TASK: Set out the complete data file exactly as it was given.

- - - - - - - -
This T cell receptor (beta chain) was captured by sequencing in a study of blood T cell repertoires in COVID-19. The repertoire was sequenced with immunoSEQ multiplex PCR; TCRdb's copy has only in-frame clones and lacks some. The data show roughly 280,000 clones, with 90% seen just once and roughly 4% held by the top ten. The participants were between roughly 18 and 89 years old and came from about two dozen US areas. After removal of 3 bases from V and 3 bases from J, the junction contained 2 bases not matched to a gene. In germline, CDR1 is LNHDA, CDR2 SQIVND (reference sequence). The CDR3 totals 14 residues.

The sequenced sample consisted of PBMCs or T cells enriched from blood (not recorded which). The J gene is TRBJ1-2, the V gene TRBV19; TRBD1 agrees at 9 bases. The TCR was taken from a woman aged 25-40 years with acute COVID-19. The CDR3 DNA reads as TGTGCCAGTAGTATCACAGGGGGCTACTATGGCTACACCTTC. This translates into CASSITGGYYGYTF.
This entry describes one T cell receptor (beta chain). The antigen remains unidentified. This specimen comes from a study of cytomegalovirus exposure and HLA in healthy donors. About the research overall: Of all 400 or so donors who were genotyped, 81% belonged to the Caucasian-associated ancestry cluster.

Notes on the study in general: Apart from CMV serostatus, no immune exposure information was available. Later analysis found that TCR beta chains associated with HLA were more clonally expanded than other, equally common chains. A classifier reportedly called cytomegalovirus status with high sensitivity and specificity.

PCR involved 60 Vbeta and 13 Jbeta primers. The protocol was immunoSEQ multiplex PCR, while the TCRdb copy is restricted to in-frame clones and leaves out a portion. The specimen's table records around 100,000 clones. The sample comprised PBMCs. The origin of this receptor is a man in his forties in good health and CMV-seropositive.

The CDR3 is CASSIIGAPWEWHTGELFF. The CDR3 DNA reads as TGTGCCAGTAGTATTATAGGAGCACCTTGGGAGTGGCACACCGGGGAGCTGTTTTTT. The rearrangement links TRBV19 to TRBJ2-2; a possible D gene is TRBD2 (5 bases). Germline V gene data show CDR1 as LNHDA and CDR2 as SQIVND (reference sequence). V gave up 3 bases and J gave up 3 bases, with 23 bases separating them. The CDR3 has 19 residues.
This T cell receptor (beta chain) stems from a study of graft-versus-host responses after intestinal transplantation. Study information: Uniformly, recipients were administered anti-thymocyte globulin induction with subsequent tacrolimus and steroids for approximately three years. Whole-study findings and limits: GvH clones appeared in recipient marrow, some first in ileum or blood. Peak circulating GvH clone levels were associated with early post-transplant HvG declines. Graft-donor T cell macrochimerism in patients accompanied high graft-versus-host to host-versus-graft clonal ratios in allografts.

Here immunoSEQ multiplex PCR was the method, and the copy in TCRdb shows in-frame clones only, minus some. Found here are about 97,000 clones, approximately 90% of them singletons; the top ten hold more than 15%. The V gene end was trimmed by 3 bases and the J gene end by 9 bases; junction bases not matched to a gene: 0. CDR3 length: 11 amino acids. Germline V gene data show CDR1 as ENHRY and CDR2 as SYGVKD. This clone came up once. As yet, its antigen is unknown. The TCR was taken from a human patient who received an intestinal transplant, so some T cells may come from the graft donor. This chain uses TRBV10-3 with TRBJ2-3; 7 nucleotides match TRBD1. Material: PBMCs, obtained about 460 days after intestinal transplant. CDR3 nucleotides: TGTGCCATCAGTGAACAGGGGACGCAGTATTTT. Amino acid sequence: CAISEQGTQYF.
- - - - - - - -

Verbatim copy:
This T cell receptor (beta chain) was captured by sequencing in a study of blood T cell repertoires in COVID-19. The repertoire was sequenced with immunoSEQ multiplex PCR; TCRdb's copy has only in-frame clones and lacks some. The data show roughly 280,000 clones, with 90% seen just once and roughly 4% held by the top ten. The participants were between roughly 18 and 89 years old and came from about two dozen US areas. After removal of 3 bases from V and 3 bases from J, the junction contained 2 bases not matched to a gene. In germline, CDR1 is LNHDA, CDR2 SQIVND (reference sequence). The CDR3 totals 14 residues.

The sequenced sample consisted of PBMCs or T cells enriched from blood (not recorded which). The J gene is TRBJ1-2, the V gene TRBV19; TRBD1 agrees at 9 bases. The TCR was taken from a woman aged 25-40 years with acute COVID-19. The CDR3 DNA reads as TGTGCCAGTAGTATCACAGGGGGCTACTATGGCTACACCTTC. This translates into CASSITGGYYGYTF.
This entry describes one T cell receptor (beta chain). The antigen remains unidentified. This specimen comes from a study of cytomegalovirus exposure and HLA in healthy donors. About the research overall: Of all 400 or so donors who were genotyped, 81% belonged to the Caucasian-associated ancestry cluster.

Notes on the study in general: Apart from CMV serostatus, no immune exposure information was available. Later analysis found that TCR beta chains associated with HLA were more clonally expanded than other, equally common chains. A classifier reportedly called cytomegalovirus status with high sensitivity and specificity.

PCR involved 60 Vbeta and 13 Jbeta primers. The protocol was immunoSEQ multiplex PCR, while the TCRdb copy is restricted to in-frame clones and leaves out a portion. The specimen's table records around 100,000 clones. The sample comprised PBMCs. The origin of this receptor is a man in his forties in good health and CMV-seropositive.

The CDR3 is CASSIIGAPWEWHTGELFF. The CDR3 DNA reads as TGTGCCAGTAGTATTATAGGAGCACCTTGGGAGTGGCACACCGGGGAGCTGTTTTTT. The rearrangement links TRBV19 to TRBJ2-2; a possible D gene is TRBD2 (5 bases). Germline V gene data show CDR1 as LNHDA and CDR2 as SQIVND (reference sequence). V gave up 3 bases and J gave up 3 bases, with 23 bases separating them. The CDR3 has 19 residues.
This T cell receptor (beta chain) stems from a study of graft-versus-host responses after intestinal transplantation. Study information: Uniformly, recipients were administered anti-thymocyte globulin induction with subsequent tacrolimus and steroids for approximately three years. Whole-study findings and limits: GvH clones appeared in recipient marrow, some first in ileum or blood. Peak circulating GvH clone levels were associated with early post-transplant HvG declines. Graft-donor T cell macrochimerism in patients accompanied high graft-versus-host to host-versus-graft clonal ratios in allografts.

Here immunoSEQ multiplex PCR was the method, and the copy in TCRdb shows in-frame clones only, minus some. Found here are about 97,000 clones, approximately 90% of them singletons; the top ten hold more than 15%. The V gene end was trimmed by 3 bases and the J gene end by 9 bases; junction bases not matched to a gene: 0. CDR3 length: 11 amino acids. Germline V gene data show CDR1 as ENHRY and CDR2 as SYGVKD. This clone came up once. As yet, its antigen is unknown. The TCR was taken from a human patient who received an intestinal transplant, so some T cells may come from the graft donor. This chain uses TRBV10-3 with TRBJ2-3; 7 nucleotides match TRBD1. Material: PBMCs, obtained about 460 days after intestinal transplant. CDR3 nucleotides: TGTGCCATCAGTGAACAGGGGACGCAGTATTTT. Amino acid sequence: CAISEQGTQYF.